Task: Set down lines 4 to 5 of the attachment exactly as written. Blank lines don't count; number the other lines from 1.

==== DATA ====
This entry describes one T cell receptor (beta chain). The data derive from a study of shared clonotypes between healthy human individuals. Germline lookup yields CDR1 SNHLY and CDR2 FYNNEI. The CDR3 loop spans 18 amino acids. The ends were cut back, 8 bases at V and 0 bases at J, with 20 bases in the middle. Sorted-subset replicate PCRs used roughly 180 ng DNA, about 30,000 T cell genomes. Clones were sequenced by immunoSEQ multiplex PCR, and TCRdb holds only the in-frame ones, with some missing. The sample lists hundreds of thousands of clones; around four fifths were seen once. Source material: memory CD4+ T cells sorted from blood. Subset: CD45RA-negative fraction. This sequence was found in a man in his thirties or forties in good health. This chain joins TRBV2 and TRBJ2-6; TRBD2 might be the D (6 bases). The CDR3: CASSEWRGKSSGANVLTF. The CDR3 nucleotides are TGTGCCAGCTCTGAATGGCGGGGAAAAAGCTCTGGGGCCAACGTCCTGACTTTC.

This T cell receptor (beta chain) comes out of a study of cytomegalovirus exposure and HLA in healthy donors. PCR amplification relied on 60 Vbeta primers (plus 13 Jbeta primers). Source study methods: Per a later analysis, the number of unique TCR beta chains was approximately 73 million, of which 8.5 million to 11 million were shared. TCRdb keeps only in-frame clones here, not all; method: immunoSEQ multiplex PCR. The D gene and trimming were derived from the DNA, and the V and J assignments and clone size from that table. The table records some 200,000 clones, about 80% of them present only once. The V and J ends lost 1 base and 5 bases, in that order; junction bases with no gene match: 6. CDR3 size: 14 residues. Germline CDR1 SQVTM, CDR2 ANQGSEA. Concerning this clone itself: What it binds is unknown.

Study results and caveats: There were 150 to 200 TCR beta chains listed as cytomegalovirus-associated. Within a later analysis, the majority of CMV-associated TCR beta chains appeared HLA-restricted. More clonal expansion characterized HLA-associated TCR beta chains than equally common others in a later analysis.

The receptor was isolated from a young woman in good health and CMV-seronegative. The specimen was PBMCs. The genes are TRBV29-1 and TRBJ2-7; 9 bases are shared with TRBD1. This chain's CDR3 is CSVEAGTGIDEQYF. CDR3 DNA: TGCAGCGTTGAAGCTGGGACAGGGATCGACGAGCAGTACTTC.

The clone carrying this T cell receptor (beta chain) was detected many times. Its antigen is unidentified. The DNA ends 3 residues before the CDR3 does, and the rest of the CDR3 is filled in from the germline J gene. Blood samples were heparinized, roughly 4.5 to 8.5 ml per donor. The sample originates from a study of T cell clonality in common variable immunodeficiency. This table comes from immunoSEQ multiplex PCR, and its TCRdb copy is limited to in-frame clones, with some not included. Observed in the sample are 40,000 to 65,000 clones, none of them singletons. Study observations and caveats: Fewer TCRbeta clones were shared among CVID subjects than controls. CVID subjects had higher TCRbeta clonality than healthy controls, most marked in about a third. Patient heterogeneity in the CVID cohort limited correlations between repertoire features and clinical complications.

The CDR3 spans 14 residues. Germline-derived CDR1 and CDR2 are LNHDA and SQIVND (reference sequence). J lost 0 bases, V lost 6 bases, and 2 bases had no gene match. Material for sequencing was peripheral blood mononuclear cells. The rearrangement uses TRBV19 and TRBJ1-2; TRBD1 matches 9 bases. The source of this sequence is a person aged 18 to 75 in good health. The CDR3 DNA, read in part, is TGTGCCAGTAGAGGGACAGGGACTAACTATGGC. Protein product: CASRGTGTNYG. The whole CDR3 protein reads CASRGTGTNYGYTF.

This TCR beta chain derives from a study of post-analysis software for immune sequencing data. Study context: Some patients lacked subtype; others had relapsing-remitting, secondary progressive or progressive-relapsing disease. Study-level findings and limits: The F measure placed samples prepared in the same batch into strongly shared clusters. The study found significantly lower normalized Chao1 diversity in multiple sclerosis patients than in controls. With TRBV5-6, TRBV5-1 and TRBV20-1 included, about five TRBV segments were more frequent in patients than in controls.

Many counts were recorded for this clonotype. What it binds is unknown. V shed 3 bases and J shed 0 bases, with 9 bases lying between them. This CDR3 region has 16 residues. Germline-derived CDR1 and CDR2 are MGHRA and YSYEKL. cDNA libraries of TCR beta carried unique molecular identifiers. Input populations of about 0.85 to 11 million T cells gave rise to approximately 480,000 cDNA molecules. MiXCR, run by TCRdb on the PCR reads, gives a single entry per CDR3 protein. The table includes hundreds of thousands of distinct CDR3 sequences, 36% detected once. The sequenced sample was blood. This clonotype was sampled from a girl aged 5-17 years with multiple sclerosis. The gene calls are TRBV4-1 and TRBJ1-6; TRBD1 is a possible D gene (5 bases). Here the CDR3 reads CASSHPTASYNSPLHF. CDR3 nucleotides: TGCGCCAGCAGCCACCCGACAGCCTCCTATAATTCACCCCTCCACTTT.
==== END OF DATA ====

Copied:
The receptor was isolated from a young woman in good health and CMV-seronegative. The specimen was PBMCs. The genes are TRBV29-1 and TRBJ2-7; 9 bases are shared with TRBD1. This chain's CDR3 is CSVEAGTGIDEQYF. CDR3 DNA: TGCAGCGTTGAAGCTGGGACAGGGATCGACGAGCAGTACTTC.

The clone carrying this T cell receptor (beta chain) was detected many times. Its antigen is unidentified. The DNA ends 3 residues before the CDR3 does, and the rest of the CDR3 is filled in from the germline J gene. Blood samples were heparinized, roughly 4.5 to 8.5 ml per donor. The sample originates from a study of T cell clonality in common variable immunodeficiency. This table comes from immunoSEQ multiplex PCR, and its TCRdb copy is limited to in-frame clones, with some not included. Observed in the sample are 40,000 to 65,000 clones, none of them singletons. Study observations and caveats: Fewer TCRbeta clones were shared among CVID subjects than controls. CVID subjects had higher TCRbeta clonality than healthy controls, most marked in about a third. Patient heterogeneity in the CVID cohort limited correlations between repertoire features and clinical complications.